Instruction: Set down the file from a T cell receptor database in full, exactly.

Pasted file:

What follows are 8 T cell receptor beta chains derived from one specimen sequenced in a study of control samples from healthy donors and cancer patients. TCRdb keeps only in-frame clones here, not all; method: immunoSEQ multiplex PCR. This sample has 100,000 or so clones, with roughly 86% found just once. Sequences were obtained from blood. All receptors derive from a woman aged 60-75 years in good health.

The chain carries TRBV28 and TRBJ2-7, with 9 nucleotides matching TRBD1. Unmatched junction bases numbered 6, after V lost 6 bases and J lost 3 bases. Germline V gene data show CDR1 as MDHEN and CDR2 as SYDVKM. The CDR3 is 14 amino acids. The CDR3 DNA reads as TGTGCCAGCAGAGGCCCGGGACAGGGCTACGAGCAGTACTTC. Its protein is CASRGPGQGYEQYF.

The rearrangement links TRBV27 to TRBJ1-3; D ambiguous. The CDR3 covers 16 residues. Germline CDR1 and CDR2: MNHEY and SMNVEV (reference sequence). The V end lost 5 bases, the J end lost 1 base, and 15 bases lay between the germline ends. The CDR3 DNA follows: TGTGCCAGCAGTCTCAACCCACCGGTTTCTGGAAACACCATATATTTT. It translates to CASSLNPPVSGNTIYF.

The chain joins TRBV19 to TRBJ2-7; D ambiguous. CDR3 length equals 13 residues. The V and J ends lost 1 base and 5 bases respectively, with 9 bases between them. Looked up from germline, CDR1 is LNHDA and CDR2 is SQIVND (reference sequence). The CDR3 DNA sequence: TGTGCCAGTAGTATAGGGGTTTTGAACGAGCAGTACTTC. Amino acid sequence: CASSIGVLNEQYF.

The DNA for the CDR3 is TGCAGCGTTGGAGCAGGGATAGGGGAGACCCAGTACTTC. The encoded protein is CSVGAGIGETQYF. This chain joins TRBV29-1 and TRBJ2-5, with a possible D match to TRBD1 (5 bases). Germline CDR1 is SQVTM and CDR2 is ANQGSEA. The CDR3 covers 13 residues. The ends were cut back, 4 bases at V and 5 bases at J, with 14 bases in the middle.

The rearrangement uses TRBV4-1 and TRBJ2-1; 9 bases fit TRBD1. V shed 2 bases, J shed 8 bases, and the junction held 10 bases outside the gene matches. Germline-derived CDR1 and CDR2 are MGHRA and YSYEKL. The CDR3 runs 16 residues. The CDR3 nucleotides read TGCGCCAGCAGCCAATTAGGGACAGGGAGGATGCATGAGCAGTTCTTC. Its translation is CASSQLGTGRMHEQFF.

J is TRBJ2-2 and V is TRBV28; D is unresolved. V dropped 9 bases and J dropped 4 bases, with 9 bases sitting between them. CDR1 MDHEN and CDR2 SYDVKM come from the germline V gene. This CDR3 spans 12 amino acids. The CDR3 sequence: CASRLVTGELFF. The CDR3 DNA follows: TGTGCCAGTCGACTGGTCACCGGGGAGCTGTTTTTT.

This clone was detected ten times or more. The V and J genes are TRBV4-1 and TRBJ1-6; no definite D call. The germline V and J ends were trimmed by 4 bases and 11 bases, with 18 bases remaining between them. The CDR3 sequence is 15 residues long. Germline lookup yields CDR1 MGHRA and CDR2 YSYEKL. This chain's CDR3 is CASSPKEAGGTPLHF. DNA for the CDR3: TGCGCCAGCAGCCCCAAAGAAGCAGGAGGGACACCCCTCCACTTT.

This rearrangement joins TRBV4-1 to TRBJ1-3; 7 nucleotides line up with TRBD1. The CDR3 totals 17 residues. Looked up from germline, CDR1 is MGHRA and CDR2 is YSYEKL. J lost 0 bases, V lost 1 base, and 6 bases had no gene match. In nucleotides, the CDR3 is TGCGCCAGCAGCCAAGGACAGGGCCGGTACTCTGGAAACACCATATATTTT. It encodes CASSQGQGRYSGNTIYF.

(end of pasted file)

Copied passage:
What follows are 8 T cell receptor beta chains derived from one specimen sequenced in a study of control samples from healthy donors and cancer patients. TCRdb keeps only in-frame clones here, not all; method: immunoSEQ multiplex PCR. This sample has 100,000 or so clones, with roughly 86% found just once. Sequences were obtained from blood. All receptors derive from a woman aged 60-75 years in good health.

The chain carries TRBV28 and TRBJ2-7, with 9 nucleotides matching TRBD1. Unmatched junction bases numbered 6, after V lost 6 bases and J lost 3 bases. Germline V gene data show CDR1 as MDHEN and CDR2 as SYDVKM. The CDR3 is 14 amino acids. The CDR3 DNA reads as TGTGCCAGCAGAGGCCCGGGACAGGGCTACGAGCAGTACTTC. Its protein is CASRGPGQGYEQYF.

The rearrangement links TRBV27 to TRBJ1-3; D ambiguous. The CDR3 covers 16 residues. Germline CDR1 and CDR2: MNHEY and SMNVEV (reference sequence). The V end lost 5 bases, the J end lost 1 base, and 15 bases lay between the germline ends. The CDR3 DNA follows: TGTGCCAGCAGTCTCAACCCACCGGTTTCTGGAAACACCATATATTTT. It translates to CASSLNPPVSGNTIYF.

The chain joins TRBV19 to TRBJ2-7; D ambiguous. CDR3 length equals 13 residues. The V and J ends lost 1 base and 5 bases respectively, with 9 bases between them. Looked up from germline, CDR1 is LNHDA and CDR2 is SQIVND (reference sequence). The CDR3 DNA sequence: TGTGCCAGTAGTATAGGGGTTTTGAACGAGCAGTACTTC. Amino acid sequence: CASSIGVLNEQYF.

The DNA for the CDR3 is TGCAGCGTTGGAGCAGGGATAGGGGAGACCCAGTACTTC. The encoded protein is CSVGAGIGETQYF. This chain joins TRBV29-1 and TRBJ2-5, with a possible D match to TRBD1 (5 bases). Germline CDR1 is SQVTM and CDR2 is ANQGSEA. The CDR3 covers 13 residues. The ends were cut back, 4 bases at V and 5 bases at J, with 14 bases in the middle.

The rearrangement uses TRBV4-1 and TRBJ2-1; 9 bases fit TRBD1. V shed 2 bases, J shed 8 bases, and the junction held 10 bases outside the gene matches. Germline-derived CDR1 and CDR2 are MGHRA and YSYEKL. The CDR3 runs 16 residues. The CDR3 nucleotides read TGCGCCAGCAGCCAATTAGGGACAGGGAGGATGCATGAGCAGTTCTTC. Its translation is CASSQLGTGRMHEQFF.

J is TRBJ2-2 and V is TRBV28; D is unresolved. V dropped 9 bases and J dropped 4 bases, with 9 bases sitting between them. CDR1 MDHEN and CDR2 SYDVKM come from the germline V gene. This CDR3 spans 12 amino acids. The CDR3 sequence: CASRLVTGELFF. The CDR3 DNA follows: TGTGCCAGTCGACTGGTCACCGGGGAGCTGTTTTTT.

This clone was detected ten times or more. The V and J genes are TRBV4-1 and TRBJ1-6; no definite D call. The germline V and J ends were trimmed by 4 bases and 11 bases, with 18 bases remaining between them. The CDR3 sequence is 15 residues long. Germline lookup yields CDR1 MGHRA and CDR2 YSYEKL. This chain's CDR3 is CASSPKEAGGTPLHF. DNA for the CDR3: TGCGCCAGCAGCCCCAAAGAAGCAGGAGGGACACCCCTCCACTTT.

This rearrangement joins TRBV4-1 to TRBJ1-3; 7 nucleotides line up with TRBD1. The CDR3 totals 17 residues. Looked up from germline, CDR1 is MGHRA and CDR2 is YSYEKL. J lost 0 bases, V lost 1 base, and 6 bases had no gene match. In nucleotides, the CDR3 is TGCGCCAGCAGCCAAGGACAGGGCCGGTACTCTGGAAACACCATATATTTT. It encodes CASSQGQGRYSGNTIYF.